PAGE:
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The Top Six Reasons Small Businesses Fail – and how you can avoid them!

Written by Joe Hinton on .

Closeup of a red sign on a window shop displaying an out-business message

On average every year in the UK over 304,000 businesses will fail. By contrast each year around 360,000 businesses will be created as this Government chart shows:

Birth and death rates of businesses

UK, from 2016 to 2021.

Birth and death rates of businesses in the UK, from 2016 to 2021.

Source: Office for National Statistics - Inter-Departmental Business Register

20% of businesses fail in their first year and around 60% will go bust within their first three years.

Recent Government statistics show recent peaks in business closures, Q1 of 2022 being particularly high off the back of the pandemic but still Q1 of 2023 shows a worrying level of closures, ignoring the former it was the highest closure rate in six years:

Business closures were lower in Quarter 1 (Jan to Mar) 2023 than in Quarter 1 2022.

Number of businesses removed from the Inter-Departmental Business Register (IDBR), quarterly, UK, Quarter 1 2017 to Quarter 1 2023

Business closures in Quarter 1 Graph

Source: Office for National Statistics - Inter-Departmental Business Register (IDBR)

Also troubling is that the number of businesses created in Q1 2023 were 22% lower than the same period last year:

Business creations in Quarter 1 (Jan to Mar) 2023 were 22% lower than in Quarter 1 2022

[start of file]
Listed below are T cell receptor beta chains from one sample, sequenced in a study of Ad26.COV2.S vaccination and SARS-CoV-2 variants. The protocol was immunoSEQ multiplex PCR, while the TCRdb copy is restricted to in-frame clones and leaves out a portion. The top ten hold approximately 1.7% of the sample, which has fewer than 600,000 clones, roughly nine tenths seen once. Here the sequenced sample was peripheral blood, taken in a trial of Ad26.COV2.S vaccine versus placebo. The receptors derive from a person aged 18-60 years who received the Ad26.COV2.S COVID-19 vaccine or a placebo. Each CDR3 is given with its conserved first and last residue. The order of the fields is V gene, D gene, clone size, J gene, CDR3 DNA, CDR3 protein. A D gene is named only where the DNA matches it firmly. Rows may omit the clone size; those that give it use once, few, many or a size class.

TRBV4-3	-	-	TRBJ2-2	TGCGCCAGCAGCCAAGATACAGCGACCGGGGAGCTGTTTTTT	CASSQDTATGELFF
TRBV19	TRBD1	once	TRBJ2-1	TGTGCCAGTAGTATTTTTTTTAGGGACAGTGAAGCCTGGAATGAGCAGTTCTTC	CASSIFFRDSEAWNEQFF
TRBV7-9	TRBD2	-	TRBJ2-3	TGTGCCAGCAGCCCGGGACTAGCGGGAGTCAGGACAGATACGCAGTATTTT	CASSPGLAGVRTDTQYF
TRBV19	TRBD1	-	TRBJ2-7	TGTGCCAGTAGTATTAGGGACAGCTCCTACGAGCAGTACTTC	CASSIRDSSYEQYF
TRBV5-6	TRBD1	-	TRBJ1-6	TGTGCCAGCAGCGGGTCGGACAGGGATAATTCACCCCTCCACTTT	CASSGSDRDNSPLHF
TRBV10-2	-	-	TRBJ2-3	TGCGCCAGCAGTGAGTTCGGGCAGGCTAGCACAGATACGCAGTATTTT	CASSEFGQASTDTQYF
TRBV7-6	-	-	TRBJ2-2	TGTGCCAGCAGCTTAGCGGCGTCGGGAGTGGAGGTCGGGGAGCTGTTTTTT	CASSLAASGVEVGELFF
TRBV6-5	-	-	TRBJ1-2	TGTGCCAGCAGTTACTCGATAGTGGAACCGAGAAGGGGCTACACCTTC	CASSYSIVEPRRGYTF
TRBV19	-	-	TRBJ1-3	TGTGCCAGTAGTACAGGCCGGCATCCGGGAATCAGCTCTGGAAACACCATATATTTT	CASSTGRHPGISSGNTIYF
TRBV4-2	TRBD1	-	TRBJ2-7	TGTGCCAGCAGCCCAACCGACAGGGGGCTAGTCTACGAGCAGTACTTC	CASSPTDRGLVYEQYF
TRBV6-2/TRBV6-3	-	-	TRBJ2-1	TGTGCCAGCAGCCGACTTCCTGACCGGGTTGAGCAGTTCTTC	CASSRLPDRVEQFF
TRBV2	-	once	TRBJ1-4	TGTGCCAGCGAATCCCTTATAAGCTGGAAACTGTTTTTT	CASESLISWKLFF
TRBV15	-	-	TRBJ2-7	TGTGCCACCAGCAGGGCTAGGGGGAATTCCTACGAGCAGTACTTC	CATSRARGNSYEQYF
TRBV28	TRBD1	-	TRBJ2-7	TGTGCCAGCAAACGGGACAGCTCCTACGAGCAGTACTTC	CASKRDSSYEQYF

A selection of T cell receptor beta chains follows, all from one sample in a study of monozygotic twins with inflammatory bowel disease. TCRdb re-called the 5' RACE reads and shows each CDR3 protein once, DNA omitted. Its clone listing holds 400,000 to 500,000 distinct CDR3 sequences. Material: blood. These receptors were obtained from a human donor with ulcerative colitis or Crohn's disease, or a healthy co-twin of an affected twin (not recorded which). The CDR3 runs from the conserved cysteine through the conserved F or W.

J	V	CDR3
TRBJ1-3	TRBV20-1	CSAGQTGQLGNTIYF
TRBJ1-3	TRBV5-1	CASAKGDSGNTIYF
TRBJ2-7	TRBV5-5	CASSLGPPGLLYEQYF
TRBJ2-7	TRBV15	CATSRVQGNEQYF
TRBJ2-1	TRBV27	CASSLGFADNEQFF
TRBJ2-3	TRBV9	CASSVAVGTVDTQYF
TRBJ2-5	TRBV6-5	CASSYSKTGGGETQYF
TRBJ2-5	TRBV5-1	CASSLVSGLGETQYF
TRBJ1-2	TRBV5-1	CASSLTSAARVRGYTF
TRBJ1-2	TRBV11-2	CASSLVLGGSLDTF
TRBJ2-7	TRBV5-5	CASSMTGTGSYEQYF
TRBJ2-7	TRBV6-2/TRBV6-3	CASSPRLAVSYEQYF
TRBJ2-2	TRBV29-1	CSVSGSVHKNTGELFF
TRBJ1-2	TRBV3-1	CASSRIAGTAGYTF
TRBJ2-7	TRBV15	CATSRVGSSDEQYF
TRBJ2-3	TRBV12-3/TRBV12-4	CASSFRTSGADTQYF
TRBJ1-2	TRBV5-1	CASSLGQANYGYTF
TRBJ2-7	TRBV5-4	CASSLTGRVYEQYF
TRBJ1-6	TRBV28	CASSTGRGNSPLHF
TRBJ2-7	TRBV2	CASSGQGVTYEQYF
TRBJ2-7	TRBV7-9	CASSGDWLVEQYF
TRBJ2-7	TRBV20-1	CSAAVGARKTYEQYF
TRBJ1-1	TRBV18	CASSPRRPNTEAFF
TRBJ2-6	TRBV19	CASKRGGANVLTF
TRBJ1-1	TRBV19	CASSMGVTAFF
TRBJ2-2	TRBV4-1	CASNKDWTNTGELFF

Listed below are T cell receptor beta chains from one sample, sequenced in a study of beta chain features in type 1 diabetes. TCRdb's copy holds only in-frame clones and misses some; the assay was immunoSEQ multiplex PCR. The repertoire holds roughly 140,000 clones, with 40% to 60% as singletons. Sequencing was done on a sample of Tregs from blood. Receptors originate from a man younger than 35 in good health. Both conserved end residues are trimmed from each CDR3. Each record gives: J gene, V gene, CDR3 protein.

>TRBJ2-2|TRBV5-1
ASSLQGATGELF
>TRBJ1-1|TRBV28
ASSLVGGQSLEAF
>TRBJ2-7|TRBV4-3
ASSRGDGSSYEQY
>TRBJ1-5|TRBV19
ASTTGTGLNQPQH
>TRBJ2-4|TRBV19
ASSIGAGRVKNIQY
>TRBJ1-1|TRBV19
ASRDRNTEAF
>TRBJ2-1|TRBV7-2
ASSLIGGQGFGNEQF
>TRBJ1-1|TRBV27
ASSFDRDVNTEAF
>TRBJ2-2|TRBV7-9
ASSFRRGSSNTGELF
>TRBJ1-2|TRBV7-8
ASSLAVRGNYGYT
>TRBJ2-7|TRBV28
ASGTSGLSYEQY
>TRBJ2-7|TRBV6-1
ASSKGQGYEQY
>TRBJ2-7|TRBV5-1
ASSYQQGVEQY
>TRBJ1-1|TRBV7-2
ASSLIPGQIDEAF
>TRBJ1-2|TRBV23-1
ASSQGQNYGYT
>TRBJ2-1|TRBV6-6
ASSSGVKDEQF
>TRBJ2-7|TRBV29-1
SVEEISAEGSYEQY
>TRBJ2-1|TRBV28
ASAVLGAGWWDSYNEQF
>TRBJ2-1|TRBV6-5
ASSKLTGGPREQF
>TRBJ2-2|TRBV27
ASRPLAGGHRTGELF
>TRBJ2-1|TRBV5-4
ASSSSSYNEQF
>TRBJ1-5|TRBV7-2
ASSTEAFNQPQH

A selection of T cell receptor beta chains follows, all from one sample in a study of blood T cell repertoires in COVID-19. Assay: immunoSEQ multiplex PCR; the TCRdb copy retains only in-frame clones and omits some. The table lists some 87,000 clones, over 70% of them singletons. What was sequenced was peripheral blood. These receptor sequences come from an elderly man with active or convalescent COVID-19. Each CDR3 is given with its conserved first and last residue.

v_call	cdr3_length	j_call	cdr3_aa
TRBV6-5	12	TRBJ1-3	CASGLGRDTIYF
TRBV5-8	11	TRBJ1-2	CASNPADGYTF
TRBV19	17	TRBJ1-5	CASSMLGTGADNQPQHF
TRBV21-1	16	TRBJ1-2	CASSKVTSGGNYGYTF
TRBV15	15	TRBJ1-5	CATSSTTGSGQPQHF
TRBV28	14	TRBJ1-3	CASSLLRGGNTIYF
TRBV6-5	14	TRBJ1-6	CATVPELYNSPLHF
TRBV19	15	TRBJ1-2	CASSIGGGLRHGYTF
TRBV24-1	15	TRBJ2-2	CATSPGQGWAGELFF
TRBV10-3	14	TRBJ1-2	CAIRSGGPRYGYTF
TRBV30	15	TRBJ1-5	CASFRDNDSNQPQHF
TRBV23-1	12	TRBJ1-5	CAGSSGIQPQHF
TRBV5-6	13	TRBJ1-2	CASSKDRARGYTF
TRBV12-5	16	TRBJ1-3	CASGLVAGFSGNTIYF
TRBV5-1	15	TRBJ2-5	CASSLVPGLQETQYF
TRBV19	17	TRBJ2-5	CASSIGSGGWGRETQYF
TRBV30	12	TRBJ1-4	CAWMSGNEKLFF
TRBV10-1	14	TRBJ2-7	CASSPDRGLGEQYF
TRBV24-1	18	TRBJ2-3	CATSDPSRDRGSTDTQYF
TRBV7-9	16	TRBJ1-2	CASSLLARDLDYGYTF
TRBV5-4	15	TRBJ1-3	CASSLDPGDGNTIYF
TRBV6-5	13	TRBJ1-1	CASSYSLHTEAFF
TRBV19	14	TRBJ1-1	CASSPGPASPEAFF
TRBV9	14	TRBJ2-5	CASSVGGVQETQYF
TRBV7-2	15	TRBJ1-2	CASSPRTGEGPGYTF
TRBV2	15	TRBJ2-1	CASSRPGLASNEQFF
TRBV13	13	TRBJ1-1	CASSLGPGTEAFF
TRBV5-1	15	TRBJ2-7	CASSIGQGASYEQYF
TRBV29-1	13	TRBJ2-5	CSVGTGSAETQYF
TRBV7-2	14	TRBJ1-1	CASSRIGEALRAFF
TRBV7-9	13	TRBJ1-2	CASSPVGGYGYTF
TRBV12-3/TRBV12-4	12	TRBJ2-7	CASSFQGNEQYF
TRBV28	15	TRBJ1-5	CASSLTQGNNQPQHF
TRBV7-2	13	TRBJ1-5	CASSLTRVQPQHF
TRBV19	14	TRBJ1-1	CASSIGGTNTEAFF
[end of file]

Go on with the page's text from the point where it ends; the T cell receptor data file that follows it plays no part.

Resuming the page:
Number of businesses added to the Inter-Departmental Business Register (IDBR), quarterly, UK, Quarter 1 2017 to Quarter 1 2023

Business creations in Quarter 1 Graph.

Source: Office for National Statistics - Inter-Departmental Business Register (IDBR)

So why is it that so many businesses fail, what are the common causes that we can learn from?

There is a paucity of information on the government websites as to the actual reasons and that is not surprising because how would they know? A lot of these failures are the self employed/sole trader or micro firms and the only people who would really know why it failed would be the owners themselves or maybe the accountants. Even less likely to know is the liquidator/administrator who only appears when the cash runs out and will see that as the cause.
In fact, in my experience the cash running out is the symptom, not the cause, a business may run short of cash but there will have been many other shortcomings in that business that create that situation.

Having worked with hundreds of businesses over many years I have encountered many situations where a business was failing, had already failed or was brought back from the brink of failure and from those experiences I offer up my top six causes of business failure together with my advice and suggestions as to how to avoid these pitfalls:

Insufficient Focus on key areas of the business

It’s all too easy for a business owner to get so embroiled in the day-to-day operation, doing too much of the ‘doing’ that they forget (or avoid because it’s not in their comfort zone) to focus on key information, review it and take action on it.

Avoid failure due to insufficient business focus by:

Allocating time in the diary once per week to review the most recent financial information as follows:

Profit and loss:

  • Was the sales line as expected?